Poetry eZine ~ April 2012

Monday, April 30

April 30th Poems

As some may know, the Residency is ending today. I had an amazing time doing this - running this blog, hosting workshops, celebrating poetry in the community, and, as of last night, hosting a successful Poetry Slam.

At the slam, we had several amazing poets compete. The winner, Chris Britton, and the runner up, Cathleen Louise, were kind enough to allow me to post one of the poems which they had recited at the slam last night. Here are those poems.

Chris Britton:

Cathleen Louise:

April 30th Prompt

Today, we're going to talk about the last place that we have yet to talk about.

Write about what you do. Write a poem to your employer. Write a poem to your employees. Write a poem to the most menial tasks, or write a poem to the amazing things you've been able to accomplish in your position. Talk about your experiences. Was there one time that really struck you with its power? Is there anything of great significance which you do on a daily basis, perhaps without fully realizing it? Poetry can be found in our daily lives, usually in places we may least expect.  Happy writing!

Sunday, April 29

April 29th Prompt

Today, let's try to tackle one of the last places yet untackled in terms of these prompts.

Write a poem to or about your dreams. Clearly, dreams can have many meanings. To some, they mean our goals that are too far away to see clearly yet we know that each step brings us closer. To others, dreams are simply those things we experience late at night when everything else is supposed to be at rest. Write a poem which talks to or about your dreams. Is there one in particular which is very memorable? Is there one which reoccurs and which you can't seem to shake? Is there an idea which seems to call to you? Take some time to write about it today. If not now, then when? Happy Writing!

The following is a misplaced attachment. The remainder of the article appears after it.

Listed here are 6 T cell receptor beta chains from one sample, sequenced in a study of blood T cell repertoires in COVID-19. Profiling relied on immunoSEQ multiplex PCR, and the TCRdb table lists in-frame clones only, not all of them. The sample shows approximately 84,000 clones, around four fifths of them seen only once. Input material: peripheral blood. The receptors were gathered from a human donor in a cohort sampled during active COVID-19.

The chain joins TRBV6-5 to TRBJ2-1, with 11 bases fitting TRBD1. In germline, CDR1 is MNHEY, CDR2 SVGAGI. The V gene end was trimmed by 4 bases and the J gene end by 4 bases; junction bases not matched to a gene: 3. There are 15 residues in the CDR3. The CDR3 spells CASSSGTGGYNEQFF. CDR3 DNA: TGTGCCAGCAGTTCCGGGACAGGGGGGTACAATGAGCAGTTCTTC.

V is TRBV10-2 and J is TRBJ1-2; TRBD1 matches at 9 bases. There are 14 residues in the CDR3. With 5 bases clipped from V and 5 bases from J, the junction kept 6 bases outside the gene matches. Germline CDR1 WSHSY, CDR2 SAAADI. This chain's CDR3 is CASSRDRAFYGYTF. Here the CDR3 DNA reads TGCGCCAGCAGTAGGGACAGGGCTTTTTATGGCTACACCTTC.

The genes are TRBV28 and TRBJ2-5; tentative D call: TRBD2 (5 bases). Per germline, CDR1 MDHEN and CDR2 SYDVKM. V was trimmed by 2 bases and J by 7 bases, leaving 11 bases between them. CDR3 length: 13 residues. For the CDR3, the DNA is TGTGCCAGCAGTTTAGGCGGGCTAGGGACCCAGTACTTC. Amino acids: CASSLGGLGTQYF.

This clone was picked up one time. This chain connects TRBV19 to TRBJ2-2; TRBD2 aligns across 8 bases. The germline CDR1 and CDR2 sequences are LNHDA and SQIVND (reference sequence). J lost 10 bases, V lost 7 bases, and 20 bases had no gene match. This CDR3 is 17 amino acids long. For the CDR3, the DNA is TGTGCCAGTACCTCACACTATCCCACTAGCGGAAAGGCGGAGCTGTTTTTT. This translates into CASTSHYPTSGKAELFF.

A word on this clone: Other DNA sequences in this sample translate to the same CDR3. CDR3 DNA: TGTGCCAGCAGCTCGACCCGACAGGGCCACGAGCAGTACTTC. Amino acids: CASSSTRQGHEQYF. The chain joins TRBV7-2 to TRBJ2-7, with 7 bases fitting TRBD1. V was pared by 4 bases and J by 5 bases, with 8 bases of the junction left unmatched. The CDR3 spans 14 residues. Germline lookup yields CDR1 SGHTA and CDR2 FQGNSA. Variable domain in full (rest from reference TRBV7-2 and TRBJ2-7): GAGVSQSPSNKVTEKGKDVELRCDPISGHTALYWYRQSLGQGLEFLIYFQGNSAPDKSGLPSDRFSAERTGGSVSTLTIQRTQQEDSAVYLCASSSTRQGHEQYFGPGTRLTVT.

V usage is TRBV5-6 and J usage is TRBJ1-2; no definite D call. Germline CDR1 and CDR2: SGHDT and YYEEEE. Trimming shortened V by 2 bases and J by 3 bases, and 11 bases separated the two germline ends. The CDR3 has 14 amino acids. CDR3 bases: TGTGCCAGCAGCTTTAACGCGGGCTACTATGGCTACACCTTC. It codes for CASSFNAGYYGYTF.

Saturday, April 28

April 28th Prompt and Question

Today's prompt will be somewhat meta.

Write to or about writing. What is your process in terms of how you write? Does an idea come out of nowhere and demand to be picked up like a crying child? Do you have to meditate profusely on a topic for hours or days or weeks to get the right words to come up? Do you just plain wish it was easier to write? Perhaps harder? This is your chance to complain, explain, create a refrain like a song to be sung to yourself (or others) in the future. What does writing mean to you?

In keeping with this writing idea:

How do you know a poem is "finished"?

Most people know the age-old phrase, "A poem is never finished, only abandoned"; however, something that most people don't necessarily talk about is "Well, is a poem ever finished?" By finished I mean here to say ready for sharing of some kind, whether that be in print or out loud at a local open mic event. How do you know when an audience is ready to take in your poem? Is it only after meticulous long hours of perfecting every single last piece of punctuation? Is it the moment after it's been written (revision comes after sharing)? Is it never? Why - for all / any of the above - is that so?

As always, happy writing!

Friday, April 27

April 27th Prompt

Today, I'm going to bring back a prompt I was taught forever ago.

Write about a pair of shoes in such a way that creates an idea of death without ever mentioning "death" or certain words or phrases closely associated with the concept like "grim reaper" etc. 

If wanted, you could also change this process so that the poem hints at just about any grand concept: life, love, time, war - and on.

Today's question focuses on place:

Do you have a specific spot or place you like to go in order to compose or revise your poetry?